Foods & Feasts of Colonial Virginia
November 22-24, 2018
Explore Centuries-Old Cooking Techniques at Jamestown Settlement & American Revolution Museum at Yorktown
Long before microwaves, electric stoves and refrigerators, food was prepared in clay pots and iron kettles over hot coals and preserved by smoking and salt curing.
This Thanksgiving holiday, explore foodways of 17th- and 18th-century Virginia during “Foods & Feasts of Colonial Virginia,” a three-day event beginning on Thanksgiving Day.
Discover how food was gathered, preserved and prepared on land and at sea by Virginia’s English colonists and Powhatan Indians. Enjoy cooking demonstrations throughout the day in the re-created Powhatan Indian village, 1610-14 fort and at the ships’ pier.
Powhatan Indian village
In the re-created Powhatan Indian village, visitors can see venison, turkey and other game roast over an open fire, while stews of corn, beans and squash cook in clay pots. Visitors can learn the importance of corn to the Powhatan Indian
s and the variety of dishes in which it was used, including corncakes and corn dumplings. Throughout the day, visitors also can learn how Powhatan Indians made stone and bone tools used to obtain and prepare food, as well as learn about Powhatan hunting techniques.
- Powhatan Hunting Techniques at 1:30 p.m.
- English and Powhatan Indian Trade at 3:30 p.m.
Within the re-created 1610-14 fort, food preparation will reflect the culinary skills English colonists brought to Virginia. Historical interpreters will bake bread in a cloame oven on all three days and throughout the event will demonstrate open-hearth cooking of pudding, pies and pottage, based on historical recipes of the late 16th and early 17th centuries. Museum visitors also can experience European military tactics and drills near the fort.
- Defending the Colony militia drill at 12 noon.
At the ships’ pier, a special program will allow visitors to haul cargo from a replica of one of the three ships that brought America’s first permanent English colonists to Virginia in 1607 to learn how the colony was provisioned. Throughout the day, visitors can explore typical sailors’ fare of salted fish, biscuit and dried foods and try making the most common food – a ship biscuit. A daily program on celestial navigation at 12 noon will explore how 17th-century sailors steered by the stars.
- Sail handling aboard the Godspeed at 10 a.m.
- English Sailors and Powhatan Indians Trade at 11 a.m.
- Net-making at 2:30 p.m.
See ‘Evolution of America: 1619 to Today’ Documentary
“Evolution of America: 1619 to Today,” a one-hour documentary of the 2019 Commemoration, American Evolution, will be shown in Jamestown Settlement’s Presentation Hall this Thursday, Friday and Saturday at 12:30, 1:30, 2:30 and 3:30 p.m. The documentary explores the events and issues of 1619 and demonstrates the effects that year had on the growth and development of the United States, which still resonate today. It will air on PBS stations nationwide beginning in January 2019.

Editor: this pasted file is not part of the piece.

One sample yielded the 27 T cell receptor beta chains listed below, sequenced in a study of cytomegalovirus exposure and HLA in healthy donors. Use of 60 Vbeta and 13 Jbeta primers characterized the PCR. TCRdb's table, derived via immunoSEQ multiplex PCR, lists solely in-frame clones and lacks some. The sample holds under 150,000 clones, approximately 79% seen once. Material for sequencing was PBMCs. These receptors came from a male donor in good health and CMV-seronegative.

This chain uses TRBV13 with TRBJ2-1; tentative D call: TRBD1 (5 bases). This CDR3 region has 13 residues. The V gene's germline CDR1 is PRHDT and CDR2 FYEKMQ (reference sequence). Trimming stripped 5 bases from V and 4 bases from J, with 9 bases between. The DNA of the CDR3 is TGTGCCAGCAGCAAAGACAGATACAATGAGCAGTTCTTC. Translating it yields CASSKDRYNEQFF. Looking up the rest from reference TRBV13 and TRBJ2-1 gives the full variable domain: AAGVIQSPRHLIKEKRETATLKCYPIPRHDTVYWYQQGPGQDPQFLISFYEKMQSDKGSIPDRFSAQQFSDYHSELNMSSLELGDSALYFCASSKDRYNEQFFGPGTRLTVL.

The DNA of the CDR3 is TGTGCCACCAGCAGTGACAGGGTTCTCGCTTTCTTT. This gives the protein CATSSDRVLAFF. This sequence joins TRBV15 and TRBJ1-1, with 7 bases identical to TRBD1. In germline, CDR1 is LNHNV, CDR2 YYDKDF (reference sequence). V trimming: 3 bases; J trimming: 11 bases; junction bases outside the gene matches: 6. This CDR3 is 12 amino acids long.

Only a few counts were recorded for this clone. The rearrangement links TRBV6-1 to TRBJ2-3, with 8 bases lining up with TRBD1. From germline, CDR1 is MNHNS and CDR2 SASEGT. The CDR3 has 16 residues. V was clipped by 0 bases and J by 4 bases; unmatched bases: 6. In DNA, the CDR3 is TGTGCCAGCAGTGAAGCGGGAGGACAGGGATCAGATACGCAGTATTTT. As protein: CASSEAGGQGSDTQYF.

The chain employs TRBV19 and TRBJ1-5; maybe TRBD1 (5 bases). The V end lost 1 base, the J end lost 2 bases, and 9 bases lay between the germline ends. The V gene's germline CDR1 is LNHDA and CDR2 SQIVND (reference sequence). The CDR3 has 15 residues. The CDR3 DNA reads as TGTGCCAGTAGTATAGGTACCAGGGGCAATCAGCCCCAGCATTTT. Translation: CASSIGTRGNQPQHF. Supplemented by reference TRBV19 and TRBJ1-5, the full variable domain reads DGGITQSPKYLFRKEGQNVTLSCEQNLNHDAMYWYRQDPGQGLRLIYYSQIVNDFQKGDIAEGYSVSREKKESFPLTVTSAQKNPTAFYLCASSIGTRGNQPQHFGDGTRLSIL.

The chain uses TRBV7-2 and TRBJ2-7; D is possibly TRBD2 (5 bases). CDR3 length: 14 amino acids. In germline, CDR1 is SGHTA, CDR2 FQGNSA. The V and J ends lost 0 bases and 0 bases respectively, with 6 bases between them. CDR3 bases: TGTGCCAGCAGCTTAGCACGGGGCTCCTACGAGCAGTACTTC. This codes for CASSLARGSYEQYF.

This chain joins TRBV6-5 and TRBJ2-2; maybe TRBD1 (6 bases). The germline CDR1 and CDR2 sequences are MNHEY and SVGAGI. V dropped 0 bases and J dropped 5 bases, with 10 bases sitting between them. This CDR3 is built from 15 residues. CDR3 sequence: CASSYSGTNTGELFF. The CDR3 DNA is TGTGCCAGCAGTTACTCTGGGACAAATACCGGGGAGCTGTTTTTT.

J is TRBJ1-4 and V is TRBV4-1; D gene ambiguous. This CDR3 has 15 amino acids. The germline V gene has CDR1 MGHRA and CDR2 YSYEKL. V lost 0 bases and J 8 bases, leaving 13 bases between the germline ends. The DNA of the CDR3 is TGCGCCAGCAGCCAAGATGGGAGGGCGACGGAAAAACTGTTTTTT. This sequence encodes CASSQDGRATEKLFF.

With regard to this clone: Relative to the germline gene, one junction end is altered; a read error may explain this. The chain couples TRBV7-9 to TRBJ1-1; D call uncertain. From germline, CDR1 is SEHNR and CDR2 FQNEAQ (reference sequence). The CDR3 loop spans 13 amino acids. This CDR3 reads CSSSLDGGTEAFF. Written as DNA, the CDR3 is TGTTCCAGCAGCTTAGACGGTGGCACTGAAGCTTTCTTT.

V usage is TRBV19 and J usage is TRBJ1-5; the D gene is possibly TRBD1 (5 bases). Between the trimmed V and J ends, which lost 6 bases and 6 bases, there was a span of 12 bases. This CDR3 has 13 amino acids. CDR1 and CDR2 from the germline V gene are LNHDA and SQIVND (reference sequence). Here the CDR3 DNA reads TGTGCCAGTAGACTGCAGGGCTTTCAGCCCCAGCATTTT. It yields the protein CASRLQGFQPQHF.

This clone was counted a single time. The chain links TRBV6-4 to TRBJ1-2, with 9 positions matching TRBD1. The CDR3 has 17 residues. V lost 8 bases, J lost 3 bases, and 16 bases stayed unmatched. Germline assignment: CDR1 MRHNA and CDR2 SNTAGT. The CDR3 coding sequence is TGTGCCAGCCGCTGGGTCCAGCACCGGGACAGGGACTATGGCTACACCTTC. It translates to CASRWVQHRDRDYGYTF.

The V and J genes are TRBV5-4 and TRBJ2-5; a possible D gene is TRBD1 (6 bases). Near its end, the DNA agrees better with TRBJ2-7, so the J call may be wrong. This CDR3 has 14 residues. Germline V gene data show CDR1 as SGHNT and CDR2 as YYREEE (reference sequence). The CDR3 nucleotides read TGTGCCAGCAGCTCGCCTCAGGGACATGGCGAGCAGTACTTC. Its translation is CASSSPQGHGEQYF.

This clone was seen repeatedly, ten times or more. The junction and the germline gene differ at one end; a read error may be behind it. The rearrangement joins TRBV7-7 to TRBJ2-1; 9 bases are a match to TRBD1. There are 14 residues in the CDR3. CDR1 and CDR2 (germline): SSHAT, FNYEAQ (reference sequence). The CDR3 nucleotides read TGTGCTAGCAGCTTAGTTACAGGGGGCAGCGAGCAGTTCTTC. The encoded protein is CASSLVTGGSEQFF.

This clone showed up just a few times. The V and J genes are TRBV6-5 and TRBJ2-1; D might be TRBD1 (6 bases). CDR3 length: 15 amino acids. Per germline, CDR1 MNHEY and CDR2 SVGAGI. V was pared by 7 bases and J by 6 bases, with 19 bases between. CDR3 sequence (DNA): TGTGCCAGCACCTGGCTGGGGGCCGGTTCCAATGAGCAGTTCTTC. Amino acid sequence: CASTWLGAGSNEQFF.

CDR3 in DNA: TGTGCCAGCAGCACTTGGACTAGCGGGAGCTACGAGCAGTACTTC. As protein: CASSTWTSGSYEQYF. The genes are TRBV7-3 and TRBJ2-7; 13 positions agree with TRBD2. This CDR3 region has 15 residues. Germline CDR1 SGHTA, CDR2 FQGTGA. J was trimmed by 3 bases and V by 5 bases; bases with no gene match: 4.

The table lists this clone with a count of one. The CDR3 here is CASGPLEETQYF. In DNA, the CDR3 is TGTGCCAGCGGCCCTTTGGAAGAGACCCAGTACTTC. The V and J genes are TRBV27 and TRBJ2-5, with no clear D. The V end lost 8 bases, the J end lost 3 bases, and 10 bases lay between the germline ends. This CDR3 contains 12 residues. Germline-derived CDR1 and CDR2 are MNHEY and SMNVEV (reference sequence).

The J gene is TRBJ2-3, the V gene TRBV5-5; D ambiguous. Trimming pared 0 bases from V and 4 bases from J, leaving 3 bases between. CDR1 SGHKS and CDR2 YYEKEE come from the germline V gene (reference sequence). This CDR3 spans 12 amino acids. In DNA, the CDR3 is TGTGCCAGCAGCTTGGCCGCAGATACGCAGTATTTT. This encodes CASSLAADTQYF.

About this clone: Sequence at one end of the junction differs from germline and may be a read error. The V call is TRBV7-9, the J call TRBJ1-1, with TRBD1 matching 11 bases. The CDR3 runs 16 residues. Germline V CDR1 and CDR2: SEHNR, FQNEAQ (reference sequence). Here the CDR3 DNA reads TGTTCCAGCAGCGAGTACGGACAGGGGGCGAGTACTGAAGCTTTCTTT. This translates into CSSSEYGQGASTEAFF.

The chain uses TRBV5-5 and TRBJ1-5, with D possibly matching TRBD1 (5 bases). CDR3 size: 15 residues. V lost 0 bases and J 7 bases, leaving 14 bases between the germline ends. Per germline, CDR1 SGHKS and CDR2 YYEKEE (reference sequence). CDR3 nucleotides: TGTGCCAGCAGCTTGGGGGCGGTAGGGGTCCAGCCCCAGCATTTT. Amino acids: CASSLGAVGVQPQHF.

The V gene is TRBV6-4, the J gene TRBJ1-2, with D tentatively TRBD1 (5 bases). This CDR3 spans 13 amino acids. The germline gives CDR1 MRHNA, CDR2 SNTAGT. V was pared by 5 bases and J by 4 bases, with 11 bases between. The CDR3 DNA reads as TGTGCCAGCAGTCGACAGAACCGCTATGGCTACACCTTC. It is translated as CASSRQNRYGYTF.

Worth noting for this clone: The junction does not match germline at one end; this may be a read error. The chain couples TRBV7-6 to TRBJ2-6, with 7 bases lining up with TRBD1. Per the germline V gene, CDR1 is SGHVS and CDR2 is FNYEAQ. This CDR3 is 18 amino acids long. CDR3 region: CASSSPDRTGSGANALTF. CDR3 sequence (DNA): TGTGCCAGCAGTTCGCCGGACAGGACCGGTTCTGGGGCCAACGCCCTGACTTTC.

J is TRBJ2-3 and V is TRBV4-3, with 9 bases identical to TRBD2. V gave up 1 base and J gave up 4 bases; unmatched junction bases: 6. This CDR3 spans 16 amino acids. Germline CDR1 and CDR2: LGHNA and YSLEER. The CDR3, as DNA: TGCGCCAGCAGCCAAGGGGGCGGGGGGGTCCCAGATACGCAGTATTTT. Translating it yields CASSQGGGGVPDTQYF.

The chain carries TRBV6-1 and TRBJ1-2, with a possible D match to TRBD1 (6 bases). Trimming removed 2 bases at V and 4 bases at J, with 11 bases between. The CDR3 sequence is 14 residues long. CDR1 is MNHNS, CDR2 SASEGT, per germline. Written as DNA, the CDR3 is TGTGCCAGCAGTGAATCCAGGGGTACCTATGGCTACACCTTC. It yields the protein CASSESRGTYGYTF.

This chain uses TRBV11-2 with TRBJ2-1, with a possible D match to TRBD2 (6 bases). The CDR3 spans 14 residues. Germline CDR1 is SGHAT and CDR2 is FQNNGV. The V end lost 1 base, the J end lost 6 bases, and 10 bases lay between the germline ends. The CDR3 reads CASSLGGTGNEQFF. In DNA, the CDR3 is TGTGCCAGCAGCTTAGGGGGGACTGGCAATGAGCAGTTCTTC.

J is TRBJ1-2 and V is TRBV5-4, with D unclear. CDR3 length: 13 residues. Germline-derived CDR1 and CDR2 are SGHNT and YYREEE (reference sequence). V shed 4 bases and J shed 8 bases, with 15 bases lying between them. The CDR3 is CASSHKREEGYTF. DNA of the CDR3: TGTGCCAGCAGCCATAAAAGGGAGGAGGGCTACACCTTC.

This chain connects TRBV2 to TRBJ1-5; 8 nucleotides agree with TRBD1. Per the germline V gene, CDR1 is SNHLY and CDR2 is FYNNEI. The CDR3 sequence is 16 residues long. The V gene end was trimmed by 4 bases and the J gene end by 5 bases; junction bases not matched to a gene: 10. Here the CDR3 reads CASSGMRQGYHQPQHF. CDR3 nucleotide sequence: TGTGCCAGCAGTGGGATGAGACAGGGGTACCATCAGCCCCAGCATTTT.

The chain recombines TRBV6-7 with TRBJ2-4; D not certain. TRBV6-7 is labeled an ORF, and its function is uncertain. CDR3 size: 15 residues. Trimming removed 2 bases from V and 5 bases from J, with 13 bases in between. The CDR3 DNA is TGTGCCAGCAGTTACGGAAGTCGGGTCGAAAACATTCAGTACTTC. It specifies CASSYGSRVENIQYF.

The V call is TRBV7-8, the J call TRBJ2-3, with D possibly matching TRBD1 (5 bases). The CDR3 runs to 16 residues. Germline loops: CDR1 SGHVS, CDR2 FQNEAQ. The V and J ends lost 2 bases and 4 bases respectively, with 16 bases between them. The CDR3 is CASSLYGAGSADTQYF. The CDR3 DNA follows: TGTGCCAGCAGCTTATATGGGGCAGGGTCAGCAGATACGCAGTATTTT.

The year 1619 was a pivotal year in the establishment of the first permanent English Colony in North America because of four key historical events that year: the first representative legislative assembly in the New World, the arrival of the first recorded Africans to English North America, the recruitment of English women in significant numbers, and the first official English Thanksgiving in North America.
American Revolution Museum at Yorktown
Continental Army encampment
Visitors to the re-created Continental Army encampment can learn about meager rations of dried beans, salted meat and hard bread that soldiers had to try to turn into nourishing soups and stews. Daily artillery drills will show visitors how soldiers earned their rations. Plundering and theft sometimes occurred when rations were scarce, and a daily program will illustrate the consequences.
- Artillery demonstration at 11 a.m. and 3 p.m.
- Pillage, Plunder and Consequences at 2 p.m.
At the re-created Revolution-period farm, visitors can witness the bounty of field and garden transformed into stews, pies and breads. A variety of dishes will be prepared daily until 4 p.m. in the farm kitchen using 18th-century open-hearth cooking techniques and recipes. Visitors also can learn about 18th-century herbal remedies for indigestion.
- Open-hearth cooking until 4 p.m.
- Harvest to Storage at 10:30 a.m.
- African Foodways at 1 p.m.
- Herbal Remedies at 4 p.m.
Food preparation in the museums’ outdoor living-history areas is for demonstration purposes only.
Thanksgiving Dinner in the Jamestown Settlement Cafe
The Jamestown Settlement Cafe will offer a traditional Thanksgiving dinner, offered on a first-come, first-served basis, from 11 a.m. to 4 p.m. on Thanksgiving Day, November 22.
Holiday Tickets, Tours & Packages
A combination ticket – available online only – offers seven days of unlimited admission to both museums at $25.50 for adults and $12.25 for ages 6 through 12. Additional multi-attraction holiday ticket and package options are available.
A combination ticket for one visit to both museums is $25.50 for adults and $12.25 for ages 6-12, a 20 percent savings on individual museum admission. Admission to Jamestown Settlement is $17.00 for adults and $8.00 for ages 6-12, and to the American Revolution Museum at Yorktown, $15.00 for adults and $7.50 for ages 6-12. Children under 6 are free.
Holiday Shopping in Museum Stores
In time for holiday shopping, museum gift shops offer a selection of books, prints, museum reproductions, educational toys, games and souvenirs relating to the 17th and 18th centuries. Admission is not required to visit the museum gift shops, open 9 a.m. to 5 p.m. daily. Shop online.